The first meeting since 2014 of the Palestinian Authority National Reconciliation Government was held in Gaza City on Tuesday, Ma’an reported.
Prime Minister Rami al-Hamdallah arrived at the council’s headquarters Tuesday morning to chair the cabinet meeting, which was attended by a majority of the ministers – who had arrived at the Gaza Strip on Monday.
In a speech before the opening of the session, Al-Hamadallah said his government would resolve all outstanding issues by consensus and partnership, stressing that achieving reconciliation will stimulate donor countries to fulfill their obligations regarding the reconstruction of Gaza.
He added that his government has “repaired 65% of the destroyed houses,” suggesting that the entire issue of reconstruction would be discussed at the coming meetings in Cairo.
He said that the return to power of the legitimate institutions would require “painstaking efforts, patience, time and wisdom,” adding that the government has received instructions from Chairman Abbas to exercise its valid authority in Gaza in a real and comprehensive fashion.
He called on the international community to put pressure on Israel to lift its siege on the Gaza Strip and called on Israel to stop the “collective punishment of Palestinians,” especially in Gaza, by lifting the siege and opening the crossings.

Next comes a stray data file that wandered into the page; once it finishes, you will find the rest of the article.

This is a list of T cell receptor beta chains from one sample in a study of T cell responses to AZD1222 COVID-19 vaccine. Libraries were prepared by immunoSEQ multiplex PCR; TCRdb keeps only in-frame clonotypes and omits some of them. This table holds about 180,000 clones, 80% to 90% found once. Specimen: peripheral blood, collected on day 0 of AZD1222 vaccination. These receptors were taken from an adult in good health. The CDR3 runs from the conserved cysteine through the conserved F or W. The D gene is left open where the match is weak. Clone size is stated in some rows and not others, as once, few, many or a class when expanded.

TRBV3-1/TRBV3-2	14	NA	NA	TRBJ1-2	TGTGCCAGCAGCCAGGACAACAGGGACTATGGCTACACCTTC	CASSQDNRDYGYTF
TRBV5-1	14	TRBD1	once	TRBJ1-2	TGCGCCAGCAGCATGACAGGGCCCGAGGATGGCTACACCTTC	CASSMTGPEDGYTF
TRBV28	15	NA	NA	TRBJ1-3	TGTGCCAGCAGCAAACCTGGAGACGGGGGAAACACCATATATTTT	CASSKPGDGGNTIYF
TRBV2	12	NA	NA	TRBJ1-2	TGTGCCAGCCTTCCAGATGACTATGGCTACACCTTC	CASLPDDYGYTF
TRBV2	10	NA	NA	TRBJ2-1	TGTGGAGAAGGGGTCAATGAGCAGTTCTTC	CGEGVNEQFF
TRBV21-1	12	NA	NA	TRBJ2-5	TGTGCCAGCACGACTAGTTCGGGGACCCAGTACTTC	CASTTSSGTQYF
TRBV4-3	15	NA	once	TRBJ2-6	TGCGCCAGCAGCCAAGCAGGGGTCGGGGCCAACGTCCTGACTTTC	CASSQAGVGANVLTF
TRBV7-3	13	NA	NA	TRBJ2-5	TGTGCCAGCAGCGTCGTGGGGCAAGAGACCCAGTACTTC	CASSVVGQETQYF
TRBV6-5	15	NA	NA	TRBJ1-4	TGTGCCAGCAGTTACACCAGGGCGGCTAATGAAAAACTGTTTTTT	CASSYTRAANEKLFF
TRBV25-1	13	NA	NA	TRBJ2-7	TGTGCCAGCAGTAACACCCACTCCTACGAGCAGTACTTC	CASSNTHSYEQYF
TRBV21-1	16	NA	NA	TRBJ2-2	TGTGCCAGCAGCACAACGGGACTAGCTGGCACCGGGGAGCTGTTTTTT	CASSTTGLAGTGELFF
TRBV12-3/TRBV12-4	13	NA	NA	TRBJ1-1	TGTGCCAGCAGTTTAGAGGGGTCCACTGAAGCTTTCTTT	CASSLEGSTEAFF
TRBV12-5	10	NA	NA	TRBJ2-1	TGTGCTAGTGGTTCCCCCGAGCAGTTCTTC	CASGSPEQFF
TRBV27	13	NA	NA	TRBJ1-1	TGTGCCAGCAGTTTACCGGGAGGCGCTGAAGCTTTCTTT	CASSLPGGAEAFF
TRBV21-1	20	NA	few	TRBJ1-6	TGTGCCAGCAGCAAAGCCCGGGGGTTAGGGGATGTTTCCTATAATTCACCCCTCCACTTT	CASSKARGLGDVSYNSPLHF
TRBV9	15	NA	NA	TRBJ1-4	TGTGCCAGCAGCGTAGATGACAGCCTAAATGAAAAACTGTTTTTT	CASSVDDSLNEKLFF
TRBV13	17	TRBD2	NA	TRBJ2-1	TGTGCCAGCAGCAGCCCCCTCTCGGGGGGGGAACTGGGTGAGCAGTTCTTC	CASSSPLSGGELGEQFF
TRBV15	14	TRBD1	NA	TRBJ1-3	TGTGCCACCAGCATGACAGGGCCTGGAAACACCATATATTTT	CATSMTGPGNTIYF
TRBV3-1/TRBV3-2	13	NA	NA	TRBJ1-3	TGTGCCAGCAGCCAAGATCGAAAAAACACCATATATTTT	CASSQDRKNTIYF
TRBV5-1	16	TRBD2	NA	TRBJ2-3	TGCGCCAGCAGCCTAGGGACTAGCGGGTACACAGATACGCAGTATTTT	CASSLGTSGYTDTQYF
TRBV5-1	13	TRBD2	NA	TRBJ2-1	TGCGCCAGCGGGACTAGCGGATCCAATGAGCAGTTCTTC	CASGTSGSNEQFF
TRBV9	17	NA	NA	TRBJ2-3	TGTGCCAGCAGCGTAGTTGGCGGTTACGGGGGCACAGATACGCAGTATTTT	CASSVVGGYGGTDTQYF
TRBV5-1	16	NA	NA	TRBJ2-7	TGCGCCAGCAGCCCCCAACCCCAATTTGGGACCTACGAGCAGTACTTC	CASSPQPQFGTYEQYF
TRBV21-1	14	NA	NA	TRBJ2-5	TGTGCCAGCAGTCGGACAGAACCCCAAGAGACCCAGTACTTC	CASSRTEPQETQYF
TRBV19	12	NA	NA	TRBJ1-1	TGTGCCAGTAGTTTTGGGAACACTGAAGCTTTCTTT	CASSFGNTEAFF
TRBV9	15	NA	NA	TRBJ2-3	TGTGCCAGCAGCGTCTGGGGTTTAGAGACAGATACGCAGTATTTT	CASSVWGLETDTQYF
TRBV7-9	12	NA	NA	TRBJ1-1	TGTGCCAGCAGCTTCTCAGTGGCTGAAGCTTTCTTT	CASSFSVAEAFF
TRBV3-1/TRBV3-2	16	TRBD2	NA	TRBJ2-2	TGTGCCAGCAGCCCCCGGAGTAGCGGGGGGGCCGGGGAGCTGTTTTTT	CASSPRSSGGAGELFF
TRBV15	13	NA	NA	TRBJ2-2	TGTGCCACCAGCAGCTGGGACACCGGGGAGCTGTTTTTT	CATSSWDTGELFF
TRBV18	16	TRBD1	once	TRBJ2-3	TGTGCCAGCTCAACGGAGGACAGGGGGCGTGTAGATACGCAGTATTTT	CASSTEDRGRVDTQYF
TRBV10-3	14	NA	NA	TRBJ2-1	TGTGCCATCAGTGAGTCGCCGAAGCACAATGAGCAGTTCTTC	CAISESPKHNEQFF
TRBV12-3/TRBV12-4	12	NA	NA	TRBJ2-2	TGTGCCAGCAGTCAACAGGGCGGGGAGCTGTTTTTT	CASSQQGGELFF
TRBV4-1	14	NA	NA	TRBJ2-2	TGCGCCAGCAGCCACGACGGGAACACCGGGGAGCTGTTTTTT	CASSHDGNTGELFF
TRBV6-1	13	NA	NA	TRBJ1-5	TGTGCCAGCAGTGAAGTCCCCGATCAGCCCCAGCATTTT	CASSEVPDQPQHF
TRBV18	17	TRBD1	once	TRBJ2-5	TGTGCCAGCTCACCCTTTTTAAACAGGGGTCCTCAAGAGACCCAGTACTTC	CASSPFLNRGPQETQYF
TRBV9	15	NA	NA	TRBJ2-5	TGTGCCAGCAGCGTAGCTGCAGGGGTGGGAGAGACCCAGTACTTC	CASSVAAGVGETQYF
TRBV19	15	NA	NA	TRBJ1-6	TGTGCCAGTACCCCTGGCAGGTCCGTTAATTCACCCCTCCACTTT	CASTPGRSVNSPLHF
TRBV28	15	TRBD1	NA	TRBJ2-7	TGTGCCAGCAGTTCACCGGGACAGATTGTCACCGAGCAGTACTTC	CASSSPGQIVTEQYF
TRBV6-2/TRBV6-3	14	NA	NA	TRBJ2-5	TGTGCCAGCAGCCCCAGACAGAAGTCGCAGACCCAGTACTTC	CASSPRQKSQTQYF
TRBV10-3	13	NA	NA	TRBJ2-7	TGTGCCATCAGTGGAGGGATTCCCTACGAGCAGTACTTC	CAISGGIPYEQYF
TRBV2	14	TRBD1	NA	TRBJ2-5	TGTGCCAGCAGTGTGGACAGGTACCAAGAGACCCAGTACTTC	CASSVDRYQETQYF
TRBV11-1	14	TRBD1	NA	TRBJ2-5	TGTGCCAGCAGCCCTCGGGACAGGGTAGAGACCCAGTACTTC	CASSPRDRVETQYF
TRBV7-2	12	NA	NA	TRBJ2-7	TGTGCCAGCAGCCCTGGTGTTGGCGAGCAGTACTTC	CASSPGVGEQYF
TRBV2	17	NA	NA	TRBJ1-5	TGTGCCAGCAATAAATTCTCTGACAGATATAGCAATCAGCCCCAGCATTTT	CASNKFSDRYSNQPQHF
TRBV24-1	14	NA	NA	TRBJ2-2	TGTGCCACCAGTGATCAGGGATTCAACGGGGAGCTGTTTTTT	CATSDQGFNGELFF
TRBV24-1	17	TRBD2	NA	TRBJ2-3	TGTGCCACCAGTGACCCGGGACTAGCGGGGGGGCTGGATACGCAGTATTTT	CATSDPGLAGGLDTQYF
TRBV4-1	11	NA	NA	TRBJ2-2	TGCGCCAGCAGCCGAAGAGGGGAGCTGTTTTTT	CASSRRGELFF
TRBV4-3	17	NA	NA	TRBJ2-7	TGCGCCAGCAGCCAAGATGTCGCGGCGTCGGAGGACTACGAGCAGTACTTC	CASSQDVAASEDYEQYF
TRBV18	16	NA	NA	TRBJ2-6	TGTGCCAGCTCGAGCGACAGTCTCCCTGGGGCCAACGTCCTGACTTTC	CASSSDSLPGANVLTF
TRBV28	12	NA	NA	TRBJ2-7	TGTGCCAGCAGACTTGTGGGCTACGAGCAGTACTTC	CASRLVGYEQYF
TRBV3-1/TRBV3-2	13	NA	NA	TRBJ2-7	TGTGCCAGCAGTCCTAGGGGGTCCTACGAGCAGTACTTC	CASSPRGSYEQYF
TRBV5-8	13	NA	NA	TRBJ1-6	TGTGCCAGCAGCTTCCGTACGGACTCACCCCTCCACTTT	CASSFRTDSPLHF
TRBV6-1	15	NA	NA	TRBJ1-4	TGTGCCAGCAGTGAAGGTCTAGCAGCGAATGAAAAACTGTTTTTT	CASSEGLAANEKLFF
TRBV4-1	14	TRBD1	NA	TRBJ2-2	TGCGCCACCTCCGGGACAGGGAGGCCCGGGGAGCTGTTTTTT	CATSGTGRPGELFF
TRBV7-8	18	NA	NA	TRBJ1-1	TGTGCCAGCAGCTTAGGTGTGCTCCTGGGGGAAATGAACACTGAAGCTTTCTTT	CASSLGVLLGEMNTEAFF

He then praised Allah, as well as the Arab Republic of Egypt for its efforts to achieve reconciliation within the PA. He also praised all initiatives and popular efforts to end the division.
The Fatah–Hamas conflict, also referred to as the Palestinian Civil War, was a battle between the two main political parties in the PA, Fatah (the main faction inside the PLO) and Hamas, following the 2005 death of Yasser Arafat, resulting in a split of the Palestinian Authority in 2007.
Since then, the two rivals had been in a stalemate, until an impatient PA Chairman Mahmoud Abbas began applying harsh economic measures against the people of the Gaza Strip, such as blackouts and cut wages, until the Hamas government finally capitulated.
Both the Hamas in Gaza and the PLO in Judea and Samaria have not held parliamentary elections in more than a decade, and it remains to be seen who would win such an election – should the PA government call one.